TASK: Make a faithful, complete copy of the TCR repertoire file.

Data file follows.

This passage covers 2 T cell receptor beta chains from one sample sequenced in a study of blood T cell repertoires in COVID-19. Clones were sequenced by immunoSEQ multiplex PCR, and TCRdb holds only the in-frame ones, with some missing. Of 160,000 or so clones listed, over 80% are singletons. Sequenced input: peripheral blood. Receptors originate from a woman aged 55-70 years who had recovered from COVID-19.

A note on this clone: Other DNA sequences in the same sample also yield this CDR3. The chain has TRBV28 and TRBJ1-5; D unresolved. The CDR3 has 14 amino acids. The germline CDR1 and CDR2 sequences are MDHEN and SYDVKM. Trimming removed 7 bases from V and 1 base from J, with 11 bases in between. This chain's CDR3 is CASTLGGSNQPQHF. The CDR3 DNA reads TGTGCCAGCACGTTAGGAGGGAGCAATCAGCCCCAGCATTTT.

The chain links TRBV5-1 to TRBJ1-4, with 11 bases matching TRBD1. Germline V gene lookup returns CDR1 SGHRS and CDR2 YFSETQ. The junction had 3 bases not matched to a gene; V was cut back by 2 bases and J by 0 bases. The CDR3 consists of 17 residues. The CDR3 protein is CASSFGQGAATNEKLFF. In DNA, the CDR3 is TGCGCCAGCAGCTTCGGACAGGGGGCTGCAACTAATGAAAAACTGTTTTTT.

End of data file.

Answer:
This passage covers 2 T cell receptor beta chains from one sample sequenced in a study of blood T cell repertoires in COVID-19. Clones were sequenced by immunoSEQ multiplex PCR, and TCRdb holds only the in-frame ones, with some missing. Of 160,000 or so clones listed, over 80% are singletons. Sequenced input: peripheral blood. Receptors originate from a woman aged 55-70 years who had recovered from COVID-19.

A note on this clone: Other DNA sequences in the same sample also yield this CDR3. The chain has TRBV28 and TRBJ1-5; D unresolved. The CDR3 has 14 amino acids. The germline CDR1 and CDR2 sequences are MDHEN and SYDVKM. Trimming removed 7 bases from V and 1 base from J, with 11 bases in between. This chain's CDR3 is CASTLGGSNQPQHF. The CDR3 DNA reads TGTGCCAGCACGTTAGGAGGGAGCAATCAGCCCCAGCATTTT.

The chain links TRBV5-1 to TRBJ1-4, with 11 bases matching TRBD1. Germline V gene lookup returns CDR1 SGHRS and CDR2 YFSETQ. The junction had 3 bases not matched to a gene; V was cut back by 2 bases and J by 0 bases. The CDR3 consists of 17 residues. The CDR3 protein is CASSFGQGAATNEKLFF. In DNA, the CDR3 is TGCGCCAGCAGCTTCGGACAGGGGGCTGCAACTAATGAAAAACTGTTTTTT.